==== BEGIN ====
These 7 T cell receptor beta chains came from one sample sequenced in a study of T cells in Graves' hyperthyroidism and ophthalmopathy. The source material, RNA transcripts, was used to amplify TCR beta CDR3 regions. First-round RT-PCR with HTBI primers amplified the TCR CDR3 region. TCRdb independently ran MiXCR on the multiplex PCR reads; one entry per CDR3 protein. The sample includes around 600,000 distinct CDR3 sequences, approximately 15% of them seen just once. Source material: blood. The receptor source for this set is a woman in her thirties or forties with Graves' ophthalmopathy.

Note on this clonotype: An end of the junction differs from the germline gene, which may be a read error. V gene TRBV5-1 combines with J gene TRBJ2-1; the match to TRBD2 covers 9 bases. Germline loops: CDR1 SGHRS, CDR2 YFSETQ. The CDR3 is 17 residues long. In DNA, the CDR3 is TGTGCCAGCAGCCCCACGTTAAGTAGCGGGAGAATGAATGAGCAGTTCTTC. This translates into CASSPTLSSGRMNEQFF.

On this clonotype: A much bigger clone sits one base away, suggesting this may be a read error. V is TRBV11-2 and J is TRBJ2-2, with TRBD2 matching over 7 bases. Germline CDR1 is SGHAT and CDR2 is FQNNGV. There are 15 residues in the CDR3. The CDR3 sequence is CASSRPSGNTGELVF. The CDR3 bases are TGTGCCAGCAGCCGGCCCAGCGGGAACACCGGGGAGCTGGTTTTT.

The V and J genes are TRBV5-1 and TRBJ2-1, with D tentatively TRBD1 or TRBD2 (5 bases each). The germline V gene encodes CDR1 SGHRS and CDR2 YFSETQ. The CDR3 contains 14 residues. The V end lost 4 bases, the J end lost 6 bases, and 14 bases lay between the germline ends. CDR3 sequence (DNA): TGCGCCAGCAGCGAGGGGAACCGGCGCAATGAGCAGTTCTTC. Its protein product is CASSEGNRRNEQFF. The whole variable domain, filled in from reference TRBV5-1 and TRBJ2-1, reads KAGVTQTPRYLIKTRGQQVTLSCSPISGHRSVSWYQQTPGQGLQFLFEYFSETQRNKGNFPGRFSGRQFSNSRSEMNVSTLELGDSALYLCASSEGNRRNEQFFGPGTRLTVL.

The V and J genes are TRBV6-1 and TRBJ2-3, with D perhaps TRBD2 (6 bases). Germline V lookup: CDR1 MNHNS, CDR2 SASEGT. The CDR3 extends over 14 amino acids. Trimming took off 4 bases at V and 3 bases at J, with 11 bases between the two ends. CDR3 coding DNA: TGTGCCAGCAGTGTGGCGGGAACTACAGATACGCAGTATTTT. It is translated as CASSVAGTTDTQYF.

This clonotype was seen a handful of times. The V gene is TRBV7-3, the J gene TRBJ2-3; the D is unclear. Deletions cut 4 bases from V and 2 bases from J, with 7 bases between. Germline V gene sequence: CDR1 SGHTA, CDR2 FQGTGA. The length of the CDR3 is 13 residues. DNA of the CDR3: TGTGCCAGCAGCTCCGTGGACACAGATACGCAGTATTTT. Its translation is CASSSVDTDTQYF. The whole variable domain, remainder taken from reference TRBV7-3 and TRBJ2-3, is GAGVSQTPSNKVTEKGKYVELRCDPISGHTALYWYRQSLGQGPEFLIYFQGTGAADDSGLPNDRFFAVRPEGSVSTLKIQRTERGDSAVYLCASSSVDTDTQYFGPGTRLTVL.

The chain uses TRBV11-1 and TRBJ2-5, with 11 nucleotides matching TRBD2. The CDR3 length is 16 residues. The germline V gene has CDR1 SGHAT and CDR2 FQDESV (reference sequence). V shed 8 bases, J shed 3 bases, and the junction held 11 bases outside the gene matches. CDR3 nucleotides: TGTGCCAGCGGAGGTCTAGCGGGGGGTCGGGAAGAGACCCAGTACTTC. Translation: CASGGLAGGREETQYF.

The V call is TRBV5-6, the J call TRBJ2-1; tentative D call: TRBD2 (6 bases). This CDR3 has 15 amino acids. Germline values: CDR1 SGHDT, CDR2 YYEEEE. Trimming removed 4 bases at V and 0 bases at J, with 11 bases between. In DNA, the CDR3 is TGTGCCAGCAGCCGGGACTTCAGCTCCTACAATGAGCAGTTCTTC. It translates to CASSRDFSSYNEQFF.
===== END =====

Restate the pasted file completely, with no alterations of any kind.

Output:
These 7 T cell receptor beta chains came from one sample sequenced in a study of T cells in Graves' hyperthyroidism and ophthalmopathy. The source material, RNA transcripts, was used to amplify TCR beta CDR3 regions. First-round RT-PCR with HTBI primers amplified the TCR CDR3 region. TCRdb independently ran MiXCR on the multiplex PCR reads; one entry per CDR3 protein. The sample includes around 600,000 distinct CDR3 sequences, approximately 15% of them seen just once. Source material: blood. The receptor source for this set is a woman in her thirties or forties with Graves' ophthalmopathy.

Note on this clonotype: An end of the junction differs from the germline gene, which may be a read error. V gene TRBV5-1 combines with J gene TRBJ2-1; the match to TRBD2 covers 9 bases. Germline loops: CDR1 SGHRS, CDR2 YFSETQ. The CDR3 is 17 residues long. In DNA, the CDR3 is TGTGCCAGCAGCCCCACGTTAAGTAGCGGGAGAATGAATGAGCAGTTCTTC. This translates into CASSPTLSSGRMNEQFF.

On this clonotype: A much bigger clone sits one base away, suggesting this may be a read error. V is TRBV11-2 and J is TRBJ2-2, with TRBD2 matching over 7 bases. Germline CDR1 is SGHAT and CDR2 is FQNNGV. There are 15 residues in the CDR3. The CDR3 sequence is CASSRPSGNTGELVF. The CDR3 bases are TGTGCCAGCAGCCGGCCCAGCGGGAACACCGGGGAGCTGGTTTTT.

The V and J genes are TRBV5-1 and TRBJ2-1, with D tentatively TRBD1 or TRBD2 (5 bases each). The germline V gene encodes CDR1 SGHRS and CDR2 YFSETQ. The CDR3 contains 14 residues. The V end lost 4 bases, the J end lost 6 bases, and 14 bases lay between the germline ends. CDR3 sequence (DNA): TGCGCCAGCAGCGAGGGGAACCGGCGCAATGAGCAGTTCTTC. Its protein product is CASSEGNRRNEQFF. The whole variable domain, filled in from reference TRBV5-1 and TRBJ2-1, reads KAGVTQTPRYLIKTRGQQVTLSCSPISGHRSVSWYQQTPGQGLQFLFEYFSETQRNKGNFPGRFSGRQFSNSRSEMNVSTLELGDSALYLCASSEGNRRNEQFFGPGTRLTVL.

The V and J genes are TRBV6-1 and TRBJ2-3, with D perhaps TRBD2 (6 bases). Germline V lookup: CDR1 MNHNS, CDR2 SASEGT. The CDR3 extends over 14 amino acids. Trimming took off 4 bases at V and 3 bases at J, with 11 bases between the two ends. CDR3 coding DNA: TGTGCCAGCAGTGTGGCGGGAACTACAGATACGCAGTATTTT. It is translated as CASSVAGTTDTQYF.

This clonotype was seen a handful of times. The V gene is TRBV7-3, the J gene TRBJ2-3; the D is unclear. Deletions cut 4 bases from V and 2 bases from J, with 7 bases between. Germline V gene sequence: CDR1 SGHTA, CDR2 FQGTGA. The length of the CDR3 is 13 residues. DNA of the CDR3: TGTGCCAGCAGCTCCGTGGACACAGATACGCAGTATTTT. Its translation is CASSSVDTDTQYF. The whole variable domain, remainder taken from reference TRBV7-3 and TRBJ2-3, is GAGVSQTPSNKVTEKGKYVELRCDPISGHTALYWYRQSLGQGPEFLIYFQGTGAADDSGLPNDRFFAVRPEGSVSTLKIQRTERGDSAVYLCASSSVDTDTQYFGPGTRLTVL.

The chain uses TRBV11-1 and TRBJ2-5, with 11 nucleotides matching TRBD2. The CDR3 length is 16 residues. The germline V gene has CDR1 SGHAT and CDR2 FQDESV (reference sequence). V shed 8 bases, J shed 3 bases, and the junction held 11 bases outside the gene matches. CDR3 nucleotides: TGTGCCAGCGGAGGTCTAGCGGGGGGTCGGGAAGAGACCCAGTACTTC. Translation: CASGGLAGGREETQYF.

The V call is TRBV5-6, the J call TRBJ2-1; tentative D call: TRBD2 (6 bases). This CDR3 has 15 amino acids. Germline values: CDR1 SGHDT, CDR2 YYEEEE. Trimming removed 4 bases at V and 0 bases at J, with 11 bases between. In DNA, the CDR3 is TGTGCCAGCAGCCGGGACTTCAGCTCCTACAATGAGCAGTTCTTC. It translates to CASSRDFSSYNEQFF.